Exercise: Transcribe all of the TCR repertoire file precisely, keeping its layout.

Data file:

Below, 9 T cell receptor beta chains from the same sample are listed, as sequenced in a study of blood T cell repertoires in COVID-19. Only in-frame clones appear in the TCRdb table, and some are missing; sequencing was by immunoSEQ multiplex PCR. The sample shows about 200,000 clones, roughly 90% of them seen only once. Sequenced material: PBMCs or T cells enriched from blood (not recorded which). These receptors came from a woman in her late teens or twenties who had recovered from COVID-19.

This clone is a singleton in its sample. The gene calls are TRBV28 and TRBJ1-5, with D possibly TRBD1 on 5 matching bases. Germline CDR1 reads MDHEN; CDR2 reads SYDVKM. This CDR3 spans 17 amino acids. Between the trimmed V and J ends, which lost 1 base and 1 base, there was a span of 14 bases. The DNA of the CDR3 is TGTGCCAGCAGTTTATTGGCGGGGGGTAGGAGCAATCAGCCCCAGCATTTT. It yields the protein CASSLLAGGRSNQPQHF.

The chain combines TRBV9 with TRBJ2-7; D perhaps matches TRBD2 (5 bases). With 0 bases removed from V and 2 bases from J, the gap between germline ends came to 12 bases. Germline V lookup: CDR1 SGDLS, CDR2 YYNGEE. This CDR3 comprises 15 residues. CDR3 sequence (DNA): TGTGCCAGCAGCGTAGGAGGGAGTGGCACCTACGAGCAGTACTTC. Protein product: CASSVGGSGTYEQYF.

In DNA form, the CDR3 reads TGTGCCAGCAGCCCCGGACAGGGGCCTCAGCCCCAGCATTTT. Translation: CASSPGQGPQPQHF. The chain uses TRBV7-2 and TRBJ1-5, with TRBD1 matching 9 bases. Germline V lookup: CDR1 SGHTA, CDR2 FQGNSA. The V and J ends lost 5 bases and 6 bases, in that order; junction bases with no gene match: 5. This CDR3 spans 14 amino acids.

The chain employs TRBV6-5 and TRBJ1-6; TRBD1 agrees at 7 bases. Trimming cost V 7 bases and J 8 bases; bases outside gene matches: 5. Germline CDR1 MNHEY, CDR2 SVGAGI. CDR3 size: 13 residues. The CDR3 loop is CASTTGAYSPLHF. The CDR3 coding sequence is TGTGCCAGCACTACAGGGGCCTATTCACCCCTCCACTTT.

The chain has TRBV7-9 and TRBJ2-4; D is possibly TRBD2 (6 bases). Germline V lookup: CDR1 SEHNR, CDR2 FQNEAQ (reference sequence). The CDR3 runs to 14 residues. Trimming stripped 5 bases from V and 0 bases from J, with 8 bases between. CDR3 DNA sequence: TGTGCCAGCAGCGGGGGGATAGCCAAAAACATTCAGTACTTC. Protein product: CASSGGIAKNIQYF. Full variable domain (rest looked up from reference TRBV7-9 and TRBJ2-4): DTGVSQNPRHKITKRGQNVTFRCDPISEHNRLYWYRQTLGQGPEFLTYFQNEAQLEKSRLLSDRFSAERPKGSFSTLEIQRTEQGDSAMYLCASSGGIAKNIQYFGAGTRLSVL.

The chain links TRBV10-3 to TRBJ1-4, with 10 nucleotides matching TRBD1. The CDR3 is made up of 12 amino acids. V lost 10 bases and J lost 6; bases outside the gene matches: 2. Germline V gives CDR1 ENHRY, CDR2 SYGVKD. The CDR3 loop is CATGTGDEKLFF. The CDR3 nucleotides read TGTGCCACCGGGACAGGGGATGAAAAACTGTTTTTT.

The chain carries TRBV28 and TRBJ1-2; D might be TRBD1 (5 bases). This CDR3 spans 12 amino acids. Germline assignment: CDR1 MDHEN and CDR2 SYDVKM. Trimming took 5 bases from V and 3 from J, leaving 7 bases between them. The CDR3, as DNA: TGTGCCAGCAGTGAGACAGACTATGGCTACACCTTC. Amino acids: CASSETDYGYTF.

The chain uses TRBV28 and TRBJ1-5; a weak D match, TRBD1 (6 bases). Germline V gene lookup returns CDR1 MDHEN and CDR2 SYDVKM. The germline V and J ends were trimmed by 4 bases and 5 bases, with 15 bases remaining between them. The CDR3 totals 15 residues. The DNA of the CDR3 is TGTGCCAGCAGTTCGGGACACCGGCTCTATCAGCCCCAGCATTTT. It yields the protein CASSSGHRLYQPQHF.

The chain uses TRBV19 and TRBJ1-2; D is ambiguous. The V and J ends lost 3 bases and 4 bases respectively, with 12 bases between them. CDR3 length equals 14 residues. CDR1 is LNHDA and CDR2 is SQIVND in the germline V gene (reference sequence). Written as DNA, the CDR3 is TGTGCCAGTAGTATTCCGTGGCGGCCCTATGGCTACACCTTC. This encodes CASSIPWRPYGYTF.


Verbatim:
Below, 9 T cell receptor beta chains from the same sample are listed, as sequenced in a study of blood T cell repertoires in COVID-19. Only in-frame clones appear in the TCRdb table, and some are missing; sequencing was by immunoSEQ multiplex PCR. The sample shows about 200,000 clones, roughly 90% of them seen only once. Sequenced material: PBMCs or T cells enriched from blood (not recorded which). These receptors came from a woman in her late teens or twenties who had recovered from COVID-19.

This clone is a singleton in its sample. The gene calls are TRBV28 and TRBJ1-5, with D possibly TRBD1 on 5 matching bases. Germline CDR1 reads MDHEN; CDR2 reads SYDVKM. This CDR3 spans 17 amino acids. Between the trimmed V and J ends, which lost 1 base and 1 base, there was a span of 14 bases. The DNA of the CDR3 is TGTGCCAGCAGTTTATTGGCGGGGGGTAGGAGCAATCAGCCCCAGCATTTT. It yields the protein CASSLLAGGRSNQPQHF.

The chain combines TRBV9 with TRBJ2-7; D perhaps matches TRBD2 (5 bases). With 0 bases removed from V and 2 bases from J, the gap between germline ends came to 12 bases. Germline V lookup: CDR1 SGDLS, CDR2 YYNGEE. This CDR3 comprises 15 residues. CDR3 sequence (DNA): TGTGCCAGCAGCGTAGGAGGGAGTGGCACCTACGAGCAGTACTTC. Protein product: CASSVGGSGTYEQYF.

In DNA form, the CDR3 reads TGTGCCAGCAGCCCCGGACAGGGGCCTCAGCCCCAGCATTTT. Translation: CASSPGQGPQPQHF. The chain uses TRBV7-2 and TRBJ1-5, with TRBD1 matching 9 bases. Germline V lookup: CDR1 SGHTA, CDR2 FQGNSA. The V and J ends lost 5 bases and 6 bases, in that order; junction bases with no gene match: 5. This CDR3 spans 14 amino acids.

The chain employs TRBV6-5 and TRBJ1-6; TRBD1 agrees at 7 bases. Trimming cost V 7 bases and J 8 bases; bases outside gene matches: 5. Germline CDR1 MNHEY, CDR2 SVGAGI. CDR3 size: 13 residues. The CDR3 loop is CASTTGAYSPLHF. The CDR3 coding sequence is TGTGCCAGCACTACAGGGGCCTATTCACCCCTCCACTTT.

The chain has TRBV7-9 and TRBJ2-4; D is possibly TRBD2 (6 bases). Germline V lookup: CDR1 SEHNR, CDR2 FQNEAQ (reference sequence). The CDR3 runs to 14 residues. Trimming stripped 5 bases from V and 0 bases from J, with 8 bases between. CDR3 DNA sequence: TGTGCCAGCAGCGGGGGGATAGCCAAAAACATTCAGTACTTC. Protein product: CASSGGIAKNIQYF. Full variable domain (rest looked up from reference TRBV7-9 and TRBJ2-4): DTGVSQNPRHKITKRGQNVTFRCDPISEHNRLYWYRQTLGQGPEFLTYFQNEAQLEKSRLLSDRFSAERPKGSFSTLEIQRTEQGDSAMYLCASSGGIAKNIQYFGAGTRLSVL.

The chain links TRBV10-3 to TRBJ1-4, with 10 nucleotides matching TRBD1. The CDR3 is made up of 12 amino acids. V lost 10 bases and J lost 6; bases outside the gene matches: 2. Germline V gives CDR1 ENHRY, CDR2 SYGVKD. The CDR3 loop is CATGTGDEKLFF. The CDR3 nucleotides read TGTGCCACCGGGACAGGGGATGAAAAACTGTTTTTT.

The chain carries TRBV28 and TRBJ1-2; D might be TRBD1 (5 bases). This CDR3 spans 12 amino acids. Germline assignment: CDR1 MDHEN and CDR2 SYDVKM. Trimming took 5 bases from V and 3 from J, leaving 7 bases between them. The CDR3, as DNA: TGTGCCAGCAGTGAGACAGACTATGGCTACACCTTC. Amino acids: CASSETDYGYTF.

The chain uses TRBV28 and TRBJ1-5; a weak D match, TRBD1 (6 bases). Germline V gene lookup returns CDR1 MDHEN and CDR2 SYDVKM. The germline V and J ends were trimmed by 4 bases and 5 bases, with 15 bases remaining between them. The CDR3 totals 15 residues. The DNA of the CDR3 is TGTGCCAGCAGTTCGGGACACCGGCTCTATCAGCCCCAGCATTTT. It yields the protein CASSSGHRLYQPQHF.

The chain uses TRBV19 and TRBJ1-2; D is ambiguous. The V and J ends lost 3 bases and 4 bases respectively, with 12 bases between them. CDR3 length equals 14 residues. CDR1 is LNHDA and CDR2 is SQIVND in the germline V gene (reference sequence). Written as DNA, the CDR3 is TGTGCCAGTAGTATTCCGTGGCGGCCCTATGGCTACACCTTC. This encodes CASSIPWRPYGYTF.